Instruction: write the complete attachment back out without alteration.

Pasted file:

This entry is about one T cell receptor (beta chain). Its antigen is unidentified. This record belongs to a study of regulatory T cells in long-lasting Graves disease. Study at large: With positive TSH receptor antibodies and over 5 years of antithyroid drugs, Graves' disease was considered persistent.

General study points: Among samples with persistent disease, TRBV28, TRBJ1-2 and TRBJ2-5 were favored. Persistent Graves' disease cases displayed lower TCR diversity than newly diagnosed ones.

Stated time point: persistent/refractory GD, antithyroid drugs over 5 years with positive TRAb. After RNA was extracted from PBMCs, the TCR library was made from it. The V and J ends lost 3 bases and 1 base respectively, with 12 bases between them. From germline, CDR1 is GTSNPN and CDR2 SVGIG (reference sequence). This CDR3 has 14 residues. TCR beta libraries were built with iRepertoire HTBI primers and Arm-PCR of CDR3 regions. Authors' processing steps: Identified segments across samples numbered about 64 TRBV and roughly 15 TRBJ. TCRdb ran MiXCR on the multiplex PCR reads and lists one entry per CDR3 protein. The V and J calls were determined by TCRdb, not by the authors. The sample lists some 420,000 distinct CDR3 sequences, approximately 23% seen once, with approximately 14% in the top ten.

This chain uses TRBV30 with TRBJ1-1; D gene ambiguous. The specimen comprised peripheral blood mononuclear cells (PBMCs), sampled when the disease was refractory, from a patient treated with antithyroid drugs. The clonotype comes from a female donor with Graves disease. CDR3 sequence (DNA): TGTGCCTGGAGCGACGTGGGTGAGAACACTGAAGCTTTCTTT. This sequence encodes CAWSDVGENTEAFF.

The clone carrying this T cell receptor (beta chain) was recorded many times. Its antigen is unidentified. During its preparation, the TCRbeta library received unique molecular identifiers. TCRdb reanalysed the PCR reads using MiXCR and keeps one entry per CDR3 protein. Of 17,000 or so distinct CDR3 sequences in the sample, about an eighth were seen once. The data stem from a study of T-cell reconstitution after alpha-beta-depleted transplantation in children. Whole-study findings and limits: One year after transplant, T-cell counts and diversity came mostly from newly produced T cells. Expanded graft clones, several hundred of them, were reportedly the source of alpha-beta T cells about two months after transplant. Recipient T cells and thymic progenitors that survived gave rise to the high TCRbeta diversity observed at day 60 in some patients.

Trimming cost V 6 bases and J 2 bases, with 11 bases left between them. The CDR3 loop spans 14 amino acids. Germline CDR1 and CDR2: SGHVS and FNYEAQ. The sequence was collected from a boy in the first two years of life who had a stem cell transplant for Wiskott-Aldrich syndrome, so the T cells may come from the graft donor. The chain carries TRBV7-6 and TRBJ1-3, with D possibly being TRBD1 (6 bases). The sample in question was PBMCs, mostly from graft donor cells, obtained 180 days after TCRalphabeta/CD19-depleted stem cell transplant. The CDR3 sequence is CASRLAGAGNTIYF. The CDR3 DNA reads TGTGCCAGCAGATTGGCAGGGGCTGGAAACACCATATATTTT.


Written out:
This entry is about one T cell receptor (beta chain). Its antigen is unidentified. This record belongs to a study of regulatory T cells in long-lasting Graves disease. Study at large: With positive TSH receptor antibodies and over 5 years of antithyroid drugs, Graves' disease was considered persistent.

General study points: Among samples with persistent disease, TRBV28, TRBJ1-2 and TRBJ2-5 were favored. Persistent Graves' disease cases displayed lower TCR diversity than newly diagnosed ones.

Stated time point: persistent/refractory GD, antithyroid drugs over 5 years with positive TRAb. After RNA was extracted from PBMCs, the TCR library was made from it. The V and J ends lost 3 bases and 1 base respectively, with 12 bases between them. From germline, CDR1 is GTSNPN and CDR2 SVGIG (reference sequence). This CDR3 has 14 residues. TCR beta libraries were built with iRepertoire HTBI primers and Arm-PCR of CDR3 regions. Authors' processing steps: Identified segments across samples numbered about 64 TRBV and roughly 15 TRBJ. TCRdb ran MiXCR on the multiplex PCR reads and lists one entry per CDR3 protein. The V and J calls were determined by TCRdb, not by the authors. The sample lists some 420,000 distinct CDR3 sequences, approximately 23% seen once, with approximately 14% in the top ten.

This chain uses TRBV30 with TRBJ1-1; D gene ambiguous. The specimen comprised peripheral blood mononuclear cells (PBMCs), sampled when the disease was refractory, from a patient treated with antithyroid drugs. The clonotype comes from a female donor with Graves disease. CDR3 sequence (DNA): TGTGCCTGGAGCGACGTGGGTGAGAACACTGAAGCTTTCTTT. This sequence encodes CAWSDVGENTEAFF.

The clone carrying this T cell receptor (beta chain) was recorded many times. Its antigen is unidentified. During its preparation, the TCRbeta library received unique molecular identifiers. TCRdb reanalysed the PCR reads using MiXCR and keeps one entry per CDR3 protein. Of 17,000 or so distinct CDR3 sequences in the sample, about an eighth were seen once. The data stem from a study of T-cell reconstitution after alpha-beta-depleted transplantation in children. Whole-study findings and limits: One year after transplant, T-cell counts and diversity came mostly from newly produced T cells. Expanded graft clones, several hundred of them, were reportedly the source of alpha-beta T cells about two months after transplant. Recipient T cells and thymic progenitors that survived gave rise to the high TCRbeta diversity observed at day 60 in some patients.

Trimming cost V 6 bases and J 2 bases, with 11 bases left between them. The CDR3 loop spans 14 amino acids. Germline CDR1 and CDR2: SGHVS and FNYEAQ. The sequence was collected from a boy in the first two years of life who had a stem cell transplant for Wiskott-Aldrich syndrome, so the T cells may come from the graft donor. The chain carries TRBV7-6 and TRBJ1-3, with D possibly being TRBD1 (6 bases). The sample in question was PBMCs, mostly from graft donor cells, obtained 180 days after TCRalphabeta/CD19-depleted stem cell transplant. The CDR3 sequence is CASRLAGAGNTIYF. The CDR3 DNA reads TGTGCCAGCAGATTGGCAGGGGCTGGAAACACCATATATTTT.